More and more sailors find their way to Sweden in the summer. Their enthusiasm is contagious. In the west you scrape between the skerries, on the east coast you will find hidden gems such as Lake Mälaren. The landscapes are breathtakingly beautiful and the traditional Toast Skagen is delicious. Do you also want to go to Sweden? In Sailing edition 05/2023, Wietze and Janneke give practical tips and share striking facts.
There are three routes from the Netherlands to Sweden. They each have their advantages and disadvantages. First of all, you can sail above Denmark to the west coast of Sweden. That’s a relatively quick option. You lie then within three days in a Swedish port. The second option is a bit slower: you sail to Thyborøn in Denmark and go via the Limfjord straight through northern Denmark to the Kattegat and then on to Sweden. The third option: through the Kiel Canal to Denmark and on to the southern coast of Sweden. The first two routes require a few nights of cruising; the third can be done in day trips.
With the prevailing southwest wind it is always relatively easy to get to Sweden. Most sailors find the return trip more difficult: after all, you either have to cross against the same southwest wind, or be patient and wait for a weather hole with a slightly more favorable wind. It is therefore wise to try to get to your first destination as quickly as possible, preferably as far as possible. Then you can sail back in peace, using the options that the weather offers you.
Where’s the fun?
The three favorite sailing areas in Sweden are: the east and west coast, and the Göta Canal.
West coast. The west coast is the least known of the three and that is unjustified. You can have a wonderful foraging between the small, rocky islands, also called skerries, and there are nice places to visit.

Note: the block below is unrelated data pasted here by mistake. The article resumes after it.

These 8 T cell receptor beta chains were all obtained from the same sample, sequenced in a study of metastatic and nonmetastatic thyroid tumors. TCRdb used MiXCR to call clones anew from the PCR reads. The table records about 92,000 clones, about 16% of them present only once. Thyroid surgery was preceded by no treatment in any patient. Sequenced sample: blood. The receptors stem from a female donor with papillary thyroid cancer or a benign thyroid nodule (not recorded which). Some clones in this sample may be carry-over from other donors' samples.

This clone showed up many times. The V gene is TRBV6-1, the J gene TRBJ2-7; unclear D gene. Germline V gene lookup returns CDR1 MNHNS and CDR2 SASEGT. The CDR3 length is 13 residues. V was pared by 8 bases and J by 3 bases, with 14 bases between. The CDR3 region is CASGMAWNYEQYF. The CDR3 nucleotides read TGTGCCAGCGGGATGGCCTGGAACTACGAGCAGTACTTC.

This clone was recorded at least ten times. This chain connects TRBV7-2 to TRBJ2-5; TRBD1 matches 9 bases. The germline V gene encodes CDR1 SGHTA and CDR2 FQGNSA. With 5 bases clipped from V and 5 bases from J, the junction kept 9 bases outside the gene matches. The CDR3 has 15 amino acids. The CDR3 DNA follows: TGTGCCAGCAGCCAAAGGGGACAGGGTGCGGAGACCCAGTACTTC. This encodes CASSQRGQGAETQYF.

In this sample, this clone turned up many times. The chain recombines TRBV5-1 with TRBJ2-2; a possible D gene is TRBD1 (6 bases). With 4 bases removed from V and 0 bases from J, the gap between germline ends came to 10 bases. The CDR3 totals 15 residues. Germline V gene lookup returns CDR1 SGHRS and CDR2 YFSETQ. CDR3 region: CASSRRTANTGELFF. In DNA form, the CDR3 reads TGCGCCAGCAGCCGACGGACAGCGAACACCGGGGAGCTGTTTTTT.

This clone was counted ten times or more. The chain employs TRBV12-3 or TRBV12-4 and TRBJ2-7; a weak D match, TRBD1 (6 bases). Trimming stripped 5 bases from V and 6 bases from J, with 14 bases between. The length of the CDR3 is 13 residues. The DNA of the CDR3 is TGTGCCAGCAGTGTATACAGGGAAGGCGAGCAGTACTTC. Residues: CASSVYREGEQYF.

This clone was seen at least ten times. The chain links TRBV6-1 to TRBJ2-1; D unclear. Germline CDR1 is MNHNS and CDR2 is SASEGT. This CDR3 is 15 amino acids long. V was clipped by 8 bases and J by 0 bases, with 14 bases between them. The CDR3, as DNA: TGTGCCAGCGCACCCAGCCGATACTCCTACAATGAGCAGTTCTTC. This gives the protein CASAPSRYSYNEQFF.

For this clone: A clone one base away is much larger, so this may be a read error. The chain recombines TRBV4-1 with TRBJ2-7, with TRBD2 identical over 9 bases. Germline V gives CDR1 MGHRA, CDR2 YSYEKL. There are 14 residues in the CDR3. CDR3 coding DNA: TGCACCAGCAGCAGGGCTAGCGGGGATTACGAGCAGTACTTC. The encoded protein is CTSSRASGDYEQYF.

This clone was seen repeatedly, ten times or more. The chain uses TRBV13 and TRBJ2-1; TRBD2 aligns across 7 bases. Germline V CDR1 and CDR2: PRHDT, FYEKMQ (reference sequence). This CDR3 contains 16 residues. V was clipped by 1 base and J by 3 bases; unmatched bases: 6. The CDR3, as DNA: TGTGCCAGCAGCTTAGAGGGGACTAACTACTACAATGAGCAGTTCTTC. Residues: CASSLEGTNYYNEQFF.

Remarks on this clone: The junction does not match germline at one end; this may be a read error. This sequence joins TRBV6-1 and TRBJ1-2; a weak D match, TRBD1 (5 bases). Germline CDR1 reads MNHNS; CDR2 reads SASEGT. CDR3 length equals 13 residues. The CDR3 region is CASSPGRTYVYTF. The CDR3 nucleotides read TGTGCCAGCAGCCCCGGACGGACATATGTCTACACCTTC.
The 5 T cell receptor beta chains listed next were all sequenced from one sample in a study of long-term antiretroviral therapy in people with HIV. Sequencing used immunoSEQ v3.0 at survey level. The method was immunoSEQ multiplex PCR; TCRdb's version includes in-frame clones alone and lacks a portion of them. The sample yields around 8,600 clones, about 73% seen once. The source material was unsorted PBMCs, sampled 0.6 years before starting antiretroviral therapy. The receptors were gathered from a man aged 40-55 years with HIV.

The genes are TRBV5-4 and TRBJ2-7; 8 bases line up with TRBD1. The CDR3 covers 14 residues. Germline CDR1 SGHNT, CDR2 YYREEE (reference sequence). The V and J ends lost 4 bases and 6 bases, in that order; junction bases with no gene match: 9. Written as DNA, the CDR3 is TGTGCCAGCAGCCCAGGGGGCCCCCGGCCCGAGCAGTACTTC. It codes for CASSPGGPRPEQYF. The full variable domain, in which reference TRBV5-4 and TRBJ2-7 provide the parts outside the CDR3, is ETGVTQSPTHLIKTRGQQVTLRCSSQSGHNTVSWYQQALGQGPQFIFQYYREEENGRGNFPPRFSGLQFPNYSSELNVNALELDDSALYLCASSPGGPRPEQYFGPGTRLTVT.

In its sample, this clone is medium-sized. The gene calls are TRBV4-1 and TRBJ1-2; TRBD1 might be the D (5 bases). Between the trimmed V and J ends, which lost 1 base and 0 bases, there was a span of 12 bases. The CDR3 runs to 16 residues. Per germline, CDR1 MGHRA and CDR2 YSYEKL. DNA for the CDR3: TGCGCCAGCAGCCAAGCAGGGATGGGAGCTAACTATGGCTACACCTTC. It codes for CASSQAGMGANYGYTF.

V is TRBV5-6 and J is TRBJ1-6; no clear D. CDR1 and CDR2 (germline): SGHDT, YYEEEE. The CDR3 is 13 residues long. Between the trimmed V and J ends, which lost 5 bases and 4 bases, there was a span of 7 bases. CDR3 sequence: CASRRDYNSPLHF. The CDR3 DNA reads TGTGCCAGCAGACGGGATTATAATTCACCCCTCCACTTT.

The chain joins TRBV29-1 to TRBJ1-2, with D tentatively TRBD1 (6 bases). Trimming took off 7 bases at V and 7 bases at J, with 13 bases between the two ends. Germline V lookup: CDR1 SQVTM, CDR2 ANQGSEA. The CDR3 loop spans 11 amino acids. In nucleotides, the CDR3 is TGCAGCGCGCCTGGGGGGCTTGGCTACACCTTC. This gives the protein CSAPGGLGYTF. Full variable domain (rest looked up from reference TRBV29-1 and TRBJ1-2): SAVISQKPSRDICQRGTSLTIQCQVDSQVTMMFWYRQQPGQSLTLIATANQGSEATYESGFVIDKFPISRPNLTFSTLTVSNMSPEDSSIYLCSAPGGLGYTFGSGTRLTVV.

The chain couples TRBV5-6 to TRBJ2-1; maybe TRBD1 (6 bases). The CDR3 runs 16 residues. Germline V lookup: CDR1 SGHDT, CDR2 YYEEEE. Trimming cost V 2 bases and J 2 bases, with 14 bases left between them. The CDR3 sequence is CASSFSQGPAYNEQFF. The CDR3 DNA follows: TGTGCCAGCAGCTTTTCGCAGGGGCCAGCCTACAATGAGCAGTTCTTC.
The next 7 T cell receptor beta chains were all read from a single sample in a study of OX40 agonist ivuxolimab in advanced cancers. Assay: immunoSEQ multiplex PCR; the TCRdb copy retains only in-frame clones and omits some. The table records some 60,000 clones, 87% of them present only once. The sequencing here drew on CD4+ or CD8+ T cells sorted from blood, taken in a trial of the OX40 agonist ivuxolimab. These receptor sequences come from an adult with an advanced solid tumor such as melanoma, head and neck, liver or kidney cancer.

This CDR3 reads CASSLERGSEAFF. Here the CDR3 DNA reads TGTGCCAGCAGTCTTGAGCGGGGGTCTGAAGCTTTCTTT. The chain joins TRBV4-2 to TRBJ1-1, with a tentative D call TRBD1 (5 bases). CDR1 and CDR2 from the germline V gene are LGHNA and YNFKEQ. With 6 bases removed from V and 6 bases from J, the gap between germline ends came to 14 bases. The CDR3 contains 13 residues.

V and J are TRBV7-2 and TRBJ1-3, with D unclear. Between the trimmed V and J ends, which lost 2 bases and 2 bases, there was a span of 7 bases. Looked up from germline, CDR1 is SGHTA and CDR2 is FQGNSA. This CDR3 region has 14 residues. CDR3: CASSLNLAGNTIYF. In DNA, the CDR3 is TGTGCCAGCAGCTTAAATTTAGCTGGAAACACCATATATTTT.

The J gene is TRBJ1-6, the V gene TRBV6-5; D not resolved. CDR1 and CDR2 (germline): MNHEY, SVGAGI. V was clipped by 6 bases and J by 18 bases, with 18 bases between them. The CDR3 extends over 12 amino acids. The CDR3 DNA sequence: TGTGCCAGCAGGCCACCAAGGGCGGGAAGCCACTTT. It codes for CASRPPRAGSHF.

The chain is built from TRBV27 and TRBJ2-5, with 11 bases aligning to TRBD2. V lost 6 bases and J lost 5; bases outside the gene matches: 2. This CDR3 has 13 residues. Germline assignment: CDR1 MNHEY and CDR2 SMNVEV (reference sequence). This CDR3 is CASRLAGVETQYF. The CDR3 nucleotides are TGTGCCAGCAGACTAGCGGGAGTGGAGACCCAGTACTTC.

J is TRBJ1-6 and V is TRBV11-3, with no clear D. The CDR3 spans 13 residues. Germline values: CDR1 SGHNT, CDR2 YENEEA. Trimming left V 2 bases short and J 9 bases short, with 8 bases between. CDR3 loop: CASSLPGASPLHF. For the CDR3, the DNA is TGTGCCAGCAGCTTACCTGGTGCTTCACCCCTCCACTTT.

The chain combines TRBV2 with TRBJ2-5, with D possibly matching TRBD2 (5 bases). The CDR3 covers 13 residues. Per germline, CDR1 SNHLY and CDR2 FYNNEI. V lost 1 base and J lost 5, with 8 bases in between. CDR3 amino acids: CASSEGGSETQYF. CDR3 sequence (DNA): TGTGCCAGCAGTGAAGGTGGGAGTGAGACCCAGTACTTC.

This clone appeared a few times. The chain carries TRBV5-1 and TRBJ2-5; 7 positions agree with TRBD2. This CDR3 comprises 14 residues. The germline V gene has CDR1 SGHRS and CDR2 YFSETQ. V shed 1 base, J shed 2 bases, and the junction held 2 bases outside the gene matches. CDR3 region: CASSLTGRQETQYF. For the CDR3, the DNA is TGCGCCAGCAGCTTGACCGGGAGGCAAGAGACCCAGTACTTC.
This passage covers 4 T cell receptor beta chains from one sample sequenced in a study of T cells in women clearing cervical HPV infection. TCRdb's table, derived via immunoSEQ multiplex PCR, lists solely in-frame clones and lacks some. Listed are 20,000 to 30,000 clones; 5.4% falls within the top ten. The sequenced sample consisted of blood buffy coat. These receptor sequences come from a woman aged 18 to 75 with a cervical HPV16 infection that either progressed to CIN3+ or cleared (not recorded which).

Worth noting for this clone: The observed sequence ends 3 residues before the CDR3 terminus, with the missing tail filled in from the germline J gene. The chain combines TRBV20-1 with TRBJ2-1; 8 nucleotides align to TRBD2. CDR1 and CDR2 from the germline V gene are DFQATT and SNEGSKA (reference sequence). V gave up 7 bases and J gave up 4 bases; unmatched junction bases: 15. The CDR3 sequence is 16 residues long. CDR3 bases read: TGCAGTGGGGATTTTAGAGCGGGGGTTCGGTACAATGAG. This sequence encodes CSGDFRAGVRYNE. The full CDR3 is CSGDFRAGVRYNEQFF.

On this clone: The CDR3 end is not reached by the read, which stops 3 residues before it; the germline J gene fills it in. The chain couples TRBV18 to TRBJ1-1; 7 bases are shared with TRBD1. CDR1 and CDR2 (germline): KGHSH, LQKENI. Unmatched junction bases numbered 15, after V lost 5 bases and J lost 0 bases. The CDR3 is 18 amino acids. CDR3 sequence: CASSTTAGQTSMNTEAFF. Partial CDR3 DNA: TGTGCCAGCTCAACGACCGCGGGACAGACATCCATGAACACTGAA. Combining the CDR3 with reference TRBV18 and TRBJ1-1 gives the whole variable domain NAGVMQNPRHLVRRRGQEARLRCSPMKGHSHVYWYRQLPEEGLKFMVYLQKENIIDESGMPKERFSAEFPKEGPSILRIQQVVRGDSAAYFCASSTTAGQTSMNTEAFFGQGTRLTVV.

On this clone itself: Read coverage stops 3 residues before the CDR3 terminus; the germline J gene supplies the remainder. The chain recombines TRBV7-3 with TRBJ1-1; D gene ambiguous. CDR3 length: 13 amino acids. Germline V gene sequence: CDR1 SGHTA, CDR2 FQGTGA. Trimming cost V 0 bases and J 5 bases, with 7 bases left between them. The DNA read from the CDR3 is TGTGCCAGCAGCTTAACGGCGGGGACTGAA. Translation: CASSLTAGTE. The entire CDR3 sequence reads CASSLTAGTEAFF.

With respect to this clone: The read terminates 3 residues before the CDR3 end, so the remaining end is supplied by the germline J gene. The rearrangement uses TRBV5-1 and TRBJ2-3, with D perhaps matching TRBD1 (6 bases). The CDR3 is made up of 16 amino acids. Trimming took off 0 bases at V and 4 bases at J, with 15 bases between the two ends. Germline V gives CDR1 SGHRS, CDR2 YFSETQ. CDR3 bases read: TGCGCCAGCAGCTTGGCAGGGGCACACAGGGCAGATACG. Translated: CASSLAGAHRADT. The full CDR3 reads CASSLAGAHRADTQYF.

The most interesting part is between Strömstad in the north and the end of the archipelago, just south of Gothenburg. Fjällbacka, for example, is a nice and lively fishing village. Further south is the island of Orust, where you can sail ‘behind’. Many shipyards are close to each other on that island: the famous Swedish quality boats are made here.
Marstrand is the sailing mecca of this coast; many competitions are organized in the summer. The huge transient harbor is strategically located and is very convenient as an arrival or departure port from Sweden. Here you again have the choice to sail to the Netherlands via the Skagerrak, return via the Limfjord or sail south to cross the Kiel Canal via Denmark.
The city of Gothenburg is versatile: there is a lot to see and do. You can also find many facilities for the boat here. It is also the start or end point of a route that many sailors have on their bucket list: the Göta Canal.
Are you curious about the rest of the story? Why are the east coast and the Göta Canal also favorite cruising areas? What is there to do in Sweden? What is a (not such a) crazy thought? How much time do you need to arrive in Sweden? What about the weather? And do you want to find out all kinds of tips & tricks? You read it all in Sailing 05/2023. Buy the issue here online in the webshop or read (the article) To sail digital here. The edition is also available in stores until Wednesday 24 May. And do you want to read these kinds of stories every month from now on? Become a subscriber here.
Cover photo and photo: Wietze van der Laan and Janneke Kuysters
Text: Wietze van der Laan and Janneke Kuysters
Tag: Sweden Last modified: May 16, 2023